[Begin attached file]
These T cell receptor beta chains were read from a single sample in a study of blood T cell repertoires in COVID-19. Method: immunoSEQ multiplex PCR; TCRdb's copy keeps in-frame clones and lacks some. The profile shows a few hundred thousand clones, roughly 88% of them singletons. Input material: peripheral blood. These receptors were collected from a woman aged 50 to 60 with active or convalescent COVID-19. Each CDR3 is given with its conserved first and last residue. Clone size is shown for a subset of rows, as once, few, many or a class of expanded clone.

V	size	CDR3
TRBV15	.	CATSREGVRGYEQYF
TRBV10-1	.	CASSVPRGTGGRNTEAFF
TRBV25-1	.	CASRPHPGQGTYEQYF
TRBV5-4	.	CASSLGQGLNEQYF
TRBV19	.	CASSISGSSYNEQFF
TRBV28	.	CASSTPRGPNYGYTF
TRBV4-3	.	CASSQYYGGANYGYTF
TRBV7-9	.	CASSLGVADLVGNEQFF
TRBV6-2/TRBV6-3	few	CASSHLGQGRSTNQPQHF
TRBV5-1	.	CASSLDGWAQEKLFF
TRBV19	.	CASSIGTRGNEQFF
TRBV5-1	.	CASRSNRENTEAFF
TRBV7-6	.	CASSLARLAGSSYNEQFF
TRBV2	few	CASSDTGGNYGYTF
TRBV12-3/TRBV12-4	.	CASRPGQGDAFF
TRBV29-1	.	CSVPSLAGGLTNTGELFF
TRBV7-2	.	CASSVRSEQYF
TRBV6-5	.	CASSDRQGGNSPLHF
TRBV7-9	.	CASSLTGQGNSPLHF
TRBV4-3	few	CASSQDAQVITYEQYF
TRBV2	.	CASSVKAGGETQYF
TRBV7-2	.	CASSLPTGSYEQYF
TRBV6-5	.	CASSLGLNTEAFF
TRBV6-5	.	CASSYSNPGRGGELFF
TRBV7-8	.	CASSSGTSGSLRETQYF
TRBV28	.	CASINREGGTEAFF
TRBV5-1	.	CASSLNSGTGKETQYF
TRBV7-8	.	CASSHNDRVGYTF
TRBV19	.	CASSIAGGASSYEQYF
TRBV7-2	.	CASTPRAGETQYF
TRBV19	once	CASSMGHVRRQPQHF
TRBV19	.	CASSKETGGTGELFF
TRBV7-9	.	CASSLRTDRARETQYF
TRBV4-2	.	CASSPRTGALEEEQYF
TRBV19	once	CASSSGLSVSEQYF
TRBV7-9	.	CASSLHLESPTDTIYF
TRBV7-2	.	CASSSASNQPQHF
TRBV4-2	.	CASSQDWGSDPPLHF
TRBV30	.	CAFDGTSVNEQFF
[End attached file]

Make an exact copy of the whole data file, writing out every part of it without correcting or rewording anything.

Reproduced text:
These T cell receptor beta chains were read from a single sample in a study of blood T cell repertoires in COVID-19. Method: immunoSEQ multiplex PCR; TCRdb's copy keeps in-frame clones and lacks some. The profile shows a few hundred thousand clones, roughly 88% of them singletons. Input material: peripheral blood. These receptors were collected from a woman aged 50 to 60 with active or convalescent COVID-19. Each CDR3 is given with its conserved first and last residue. Clone size is shown for a subset of rows, as once, few, many or a class of expanded clone.

V	size	CDR3
TRBV15	.	CATSREGVRGYEQYF
TRBV10-1	.	CASSVPRGTGGRNTEAFF
TRBV25-1	.	CASRPHPGQGTYEQYF
TRBV5-4	.	CASSLGQGLNEQYF
TRBV19	.	CASSISGSSYNEQFF
TRBV28	.	CASSTPRGPNYGYTF
TRBV4-3	.	CASSQYYGGANYGYTF
TRBV7-9	.	CASSLGVADLVGNEQFF
TRBV6-2/TRBV6-3	few	CASSHLGQGRSTNQPQHF
TRBV5-1	.	CASSLDGWAQEKLFF
TRBV19	.	CASSIGTRGNEQFF
TRBV5-1	.	CASRSNRENTEAFF
TRBV7-6	.	CASSLARLAGSSYNEQFF
TRBV2	few	CASSDTGGNYGYTF
TRBV12-3/TRBV12-4	.	CASRPGQGDAFF
TRBV29-1	.	CSVPSLAGGLTNTGELFF
TRBV7-2	.	CASSVRSEQYF
TRBV6-5	.	CASSDRQGGNSPLHF
TRBV7-9	.	CASSLTGQGNSPLHF
TRBV4-3	few	CASSQDAQVITYEQYF
TRBV2	.	CASSVKAGGETQYF
TRBV7-2	.	CASSLPTGSYEQYF
TRBV6-5	.	CASSLGLNTEAFF
TRBV6-5	.	CASSYSNPGRGGELFF
TRBV7-8	.	CASSSGTSGSLRETQYF
TRBV28	.	CASINREGGTEAFF
TRBV5-1	.	CASSLNSGTGKETQYF
TRBV7-8	.	CASSHNDRVGYTF
TRBV19	.	CASSIAGGASSYEQYF
TRBV7-2	.	CASTPRAGETQYF
TRBV19	once	CASSMGHVRRQPQHF
TRBV19	.	CASSKETGGTGELFF
TRBV7-9	.	CASSLRTDRARETQYF
TRBV4-2	.	CASSPRTGALEEEQYF
TRBV19	once	CASSSGLSVSEQYF
TRBV7-9	.	CASSLHLESPTDTIYF
TRBV7-2	.	CASSSASNQPQHF
TRBV4-2	.	CASSQDWGSDPPLHF
TRBV30	.	CAFDGTSVNEQFF